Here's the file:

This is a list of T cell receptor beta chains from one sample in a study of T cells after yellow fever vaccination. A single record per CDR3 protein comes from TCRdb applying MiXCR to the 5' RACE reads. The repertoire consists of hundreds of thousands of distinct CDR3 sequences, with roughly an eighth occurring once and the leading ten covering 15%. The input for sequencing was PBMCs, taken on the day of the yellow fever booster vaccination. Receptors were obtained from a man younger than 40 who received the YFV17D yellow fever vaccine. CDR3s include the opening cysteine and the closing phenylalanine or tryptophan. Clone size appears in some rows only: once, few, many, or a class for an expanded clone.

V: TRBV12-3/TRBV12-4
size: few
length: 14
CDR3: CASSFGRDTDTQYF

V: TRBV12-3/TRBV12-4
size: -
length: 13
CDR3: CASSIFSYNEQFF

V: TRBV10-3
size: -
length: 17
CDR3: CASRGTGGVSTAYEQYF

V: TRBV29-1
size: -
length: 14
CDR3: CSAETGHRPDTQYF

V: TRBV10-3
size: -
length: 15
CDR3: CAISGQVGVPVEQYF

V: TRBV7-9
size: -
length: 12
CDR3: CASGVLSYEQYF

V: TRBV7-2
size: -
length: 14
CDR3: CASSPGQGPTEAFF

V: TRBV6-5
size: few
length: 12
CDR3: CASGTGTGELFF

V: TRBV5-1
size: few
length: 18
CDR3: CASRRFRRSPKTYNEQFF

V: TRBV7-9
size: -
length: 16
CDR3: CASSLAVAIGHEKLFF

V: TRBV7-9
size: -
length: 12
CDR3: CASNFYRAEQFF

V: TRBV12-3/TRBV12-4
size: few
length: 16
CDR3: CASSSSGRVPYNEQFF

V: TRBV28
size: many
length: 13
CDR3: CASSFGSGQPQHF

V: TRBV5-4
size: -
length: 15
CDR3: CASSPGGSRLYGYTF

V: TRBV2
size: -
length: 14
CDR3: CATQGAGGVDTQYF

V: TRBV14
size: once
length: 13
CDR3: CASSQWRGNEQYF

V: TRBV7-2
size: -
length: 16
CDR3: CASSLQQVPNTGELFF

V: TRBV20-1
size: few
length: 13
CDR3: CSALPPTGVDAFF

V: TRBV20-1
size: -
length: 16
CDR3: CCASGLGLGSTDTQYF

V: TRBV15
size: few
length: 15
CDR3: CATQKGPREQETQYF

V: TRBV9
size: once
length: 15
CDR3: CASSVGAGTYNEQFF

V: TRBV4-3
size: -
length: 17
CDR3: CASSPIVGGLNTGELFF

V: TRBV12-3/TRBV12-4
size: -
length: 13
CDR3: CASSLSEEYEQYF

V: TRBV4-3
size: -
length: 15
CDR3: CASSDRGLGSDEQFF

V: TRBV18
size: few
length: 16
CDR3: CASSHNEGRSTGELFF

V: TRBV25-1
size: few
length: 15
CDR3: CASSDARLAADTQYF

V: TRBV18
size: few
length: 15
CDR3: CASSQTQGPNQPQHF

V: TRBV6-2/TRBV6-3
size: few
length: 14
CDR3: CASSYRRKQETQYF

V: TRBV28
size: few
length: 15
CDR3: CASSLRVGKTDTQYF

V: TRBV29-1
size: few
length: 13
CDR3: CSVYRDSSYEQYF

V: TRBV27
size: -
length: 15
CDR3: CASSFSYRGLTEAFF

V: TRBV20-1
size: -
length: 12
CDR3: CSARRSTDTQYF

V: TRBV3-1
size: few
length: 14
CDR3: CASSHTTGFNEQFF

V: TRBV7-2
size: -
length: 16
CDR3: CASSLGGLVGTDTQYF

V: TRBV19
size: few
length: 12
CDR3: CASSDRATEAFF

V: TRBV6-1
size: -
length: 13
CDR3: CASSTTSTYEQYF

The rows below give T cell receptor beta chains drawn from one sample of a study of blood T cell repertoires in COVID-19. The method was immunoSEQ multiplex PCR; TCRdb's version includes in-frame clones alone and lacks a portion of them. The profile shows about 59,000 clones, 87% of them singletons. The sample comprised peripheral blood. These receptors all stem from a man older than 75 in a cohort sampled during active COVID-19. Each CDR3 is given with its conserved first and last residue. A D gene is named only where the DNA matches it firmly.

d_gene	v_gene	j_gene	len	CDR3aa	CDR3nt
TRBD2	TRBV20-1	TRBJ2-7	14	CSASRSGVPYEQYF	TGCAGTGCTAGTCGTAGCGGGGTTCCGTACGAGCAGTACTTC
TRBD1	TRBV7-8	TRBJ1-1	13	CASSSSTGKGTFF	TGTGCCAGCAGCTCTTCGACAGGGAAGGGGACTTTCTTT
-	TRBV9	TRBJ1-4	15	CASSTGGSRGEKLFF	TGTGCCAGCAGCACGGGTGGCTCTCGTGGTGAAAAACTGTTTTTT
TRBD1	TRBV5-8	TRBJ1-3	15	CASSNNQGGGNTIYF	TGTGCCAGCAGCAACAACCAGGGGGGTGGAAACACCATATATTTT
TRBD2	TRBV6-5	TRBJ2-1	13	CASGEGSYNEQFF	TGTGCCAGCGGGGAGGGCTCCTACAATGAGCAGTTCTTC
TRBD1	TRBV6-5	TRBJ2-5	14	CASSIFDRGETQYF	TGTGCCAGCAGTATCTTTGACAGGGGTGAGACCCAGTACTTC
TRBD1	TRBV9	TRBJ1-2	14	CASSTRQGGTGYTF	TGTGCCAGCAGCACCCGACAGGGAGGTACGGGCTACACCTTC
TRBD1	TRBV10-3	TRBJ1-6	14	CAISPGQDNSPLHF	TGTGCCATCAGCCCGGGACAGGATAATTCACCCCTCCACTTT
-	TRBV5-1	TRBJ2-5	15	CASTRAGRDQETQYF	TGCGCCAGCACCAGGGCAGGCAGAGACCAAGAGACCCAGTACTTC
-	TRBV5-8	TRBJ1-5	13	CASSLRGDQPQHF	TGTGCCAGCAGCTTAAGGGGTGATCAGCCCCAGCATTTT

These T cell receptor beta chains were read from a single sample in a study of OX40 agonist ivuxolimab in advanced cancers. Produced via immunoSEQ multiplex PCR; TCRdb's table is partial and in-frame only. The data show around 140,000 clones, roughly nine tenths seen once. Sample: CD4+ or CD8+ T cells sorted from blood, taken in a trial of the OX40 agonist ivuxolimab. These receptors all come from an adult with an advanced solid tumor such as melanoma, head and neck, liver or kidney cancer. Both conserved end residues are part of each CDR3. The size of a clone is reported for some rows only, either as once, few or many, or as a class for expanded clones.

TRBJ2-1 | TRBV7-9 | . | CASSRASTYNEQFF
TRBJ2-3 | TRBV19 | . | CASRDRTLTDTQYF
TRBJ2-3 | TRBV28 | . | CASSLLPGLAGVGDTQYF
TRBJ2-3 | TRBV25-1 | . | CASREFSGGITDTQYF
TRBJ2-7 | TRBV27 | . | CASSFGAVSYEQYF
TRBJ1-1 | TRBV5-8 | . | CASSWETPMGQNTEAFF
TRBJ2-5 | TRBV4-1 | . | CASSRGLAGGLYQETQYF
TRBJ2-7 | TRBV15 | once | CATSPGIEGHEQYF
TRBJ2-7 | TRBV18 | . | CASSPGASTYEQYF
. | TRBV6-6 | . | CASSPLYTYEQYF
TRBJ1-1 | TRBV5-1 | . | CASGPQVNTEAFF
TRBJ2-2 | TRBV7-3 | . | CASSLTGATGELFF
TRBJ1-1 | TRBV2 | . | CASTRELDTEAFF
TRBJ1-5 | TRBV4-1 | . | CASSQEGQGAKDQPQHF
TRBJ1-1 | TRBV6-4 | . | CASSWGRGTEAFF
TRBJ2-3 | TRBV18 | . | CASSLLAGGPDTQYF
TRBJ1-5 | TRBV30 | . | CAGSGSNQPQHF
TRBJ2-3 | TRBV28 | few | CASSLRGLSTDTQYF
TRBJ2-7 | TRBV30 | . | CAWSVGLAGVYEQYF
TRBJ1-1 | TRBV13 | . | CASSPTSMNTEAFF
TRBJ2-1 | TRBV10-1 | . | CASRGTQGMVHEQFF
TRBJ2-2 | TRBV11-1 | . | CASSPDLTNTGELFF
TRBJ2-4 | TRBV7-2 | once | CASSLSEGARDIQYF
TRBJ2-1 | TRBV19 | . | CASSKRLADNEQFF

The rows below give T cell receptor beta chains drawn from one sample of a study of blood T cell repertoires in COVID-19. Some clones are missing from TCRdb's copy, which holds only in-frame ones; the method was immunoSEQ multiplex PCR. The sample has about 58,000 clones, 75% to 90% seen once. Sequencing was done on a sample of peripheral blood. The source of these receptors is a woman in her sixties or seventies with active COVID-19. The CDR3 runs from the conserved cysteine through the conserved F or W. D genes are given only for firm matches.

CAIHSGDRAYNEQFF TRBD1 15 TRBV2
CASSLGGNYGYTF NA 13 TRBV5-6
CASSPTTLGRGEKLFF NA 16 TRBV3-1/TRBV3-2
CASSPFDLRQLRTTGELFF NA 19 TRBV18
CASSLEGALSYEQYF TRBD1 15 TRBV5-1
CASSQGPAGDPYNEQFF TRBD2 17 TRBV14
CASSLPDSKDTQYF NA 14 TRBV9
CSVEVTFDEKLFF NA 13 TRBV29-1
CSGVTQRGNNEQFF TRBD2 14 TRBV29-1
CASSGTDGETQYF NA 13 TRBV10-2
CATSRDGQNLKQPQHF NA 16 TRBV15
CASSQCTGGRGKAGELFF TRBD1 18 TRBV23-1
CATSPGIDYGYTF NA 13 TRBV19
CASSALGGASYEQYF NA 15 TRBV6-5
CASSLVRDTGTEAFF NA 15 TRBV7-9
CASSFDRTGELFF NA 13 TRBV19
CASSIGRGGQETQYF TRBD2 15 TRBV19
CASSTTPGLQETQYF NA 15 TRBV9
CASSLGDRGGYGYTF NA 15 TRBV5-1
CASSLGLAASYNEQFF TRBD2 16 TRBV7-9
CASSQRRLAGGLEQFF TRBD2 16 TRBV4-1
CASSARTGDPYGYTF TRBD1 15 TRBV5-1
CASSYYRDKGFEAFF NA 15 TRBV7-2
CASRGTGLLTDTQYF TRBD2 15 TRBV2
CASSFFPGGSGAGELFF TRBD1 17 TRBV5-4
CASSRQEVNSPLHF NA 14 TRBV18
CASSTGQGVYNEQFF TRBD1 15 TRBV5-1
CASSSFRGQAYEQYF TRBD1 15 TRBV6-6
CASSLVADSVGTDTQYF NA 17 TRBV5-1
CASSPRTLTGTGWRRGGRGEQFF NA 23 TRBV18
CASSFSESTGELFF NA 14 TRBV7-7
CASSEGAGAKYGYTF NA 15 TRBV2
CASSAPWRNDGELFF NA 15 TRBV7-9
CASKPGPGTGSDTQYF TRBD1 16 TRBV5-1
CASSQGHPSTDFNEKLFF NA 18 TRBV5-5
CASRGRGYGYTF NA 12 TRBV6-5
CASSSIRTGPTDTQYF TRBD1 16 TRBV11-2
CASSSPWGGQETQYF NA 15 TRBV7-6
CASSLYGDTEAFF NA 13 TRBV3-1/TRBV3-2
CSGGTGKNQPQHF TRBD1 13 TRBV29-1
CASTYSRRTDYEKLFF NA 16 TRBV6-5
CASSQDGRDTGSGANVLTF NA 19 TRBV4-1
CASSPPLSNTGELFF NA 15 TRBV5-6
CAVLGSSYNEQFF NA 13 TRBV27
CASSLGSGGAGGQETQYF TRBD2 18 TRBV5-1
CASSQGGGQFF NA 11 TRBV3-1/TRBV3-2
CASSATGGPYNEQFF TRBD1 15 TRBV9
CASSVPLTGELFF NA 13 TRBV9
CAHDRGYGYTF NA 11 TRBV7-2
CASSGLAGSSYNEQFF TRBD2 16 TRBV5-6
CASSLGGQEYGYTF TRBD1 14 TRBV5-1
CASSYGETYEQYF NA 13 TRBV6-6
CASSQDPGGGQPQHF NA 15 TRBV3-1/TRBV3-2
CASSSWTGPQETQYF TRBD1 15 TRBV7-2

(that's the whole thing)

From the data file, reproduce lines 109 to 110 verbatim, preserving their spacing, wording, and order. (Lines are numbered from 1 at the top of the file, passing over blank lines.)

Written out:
CDR3: CASSQTQGPNQPQHF

V: TRBV6-2/TRBV6-3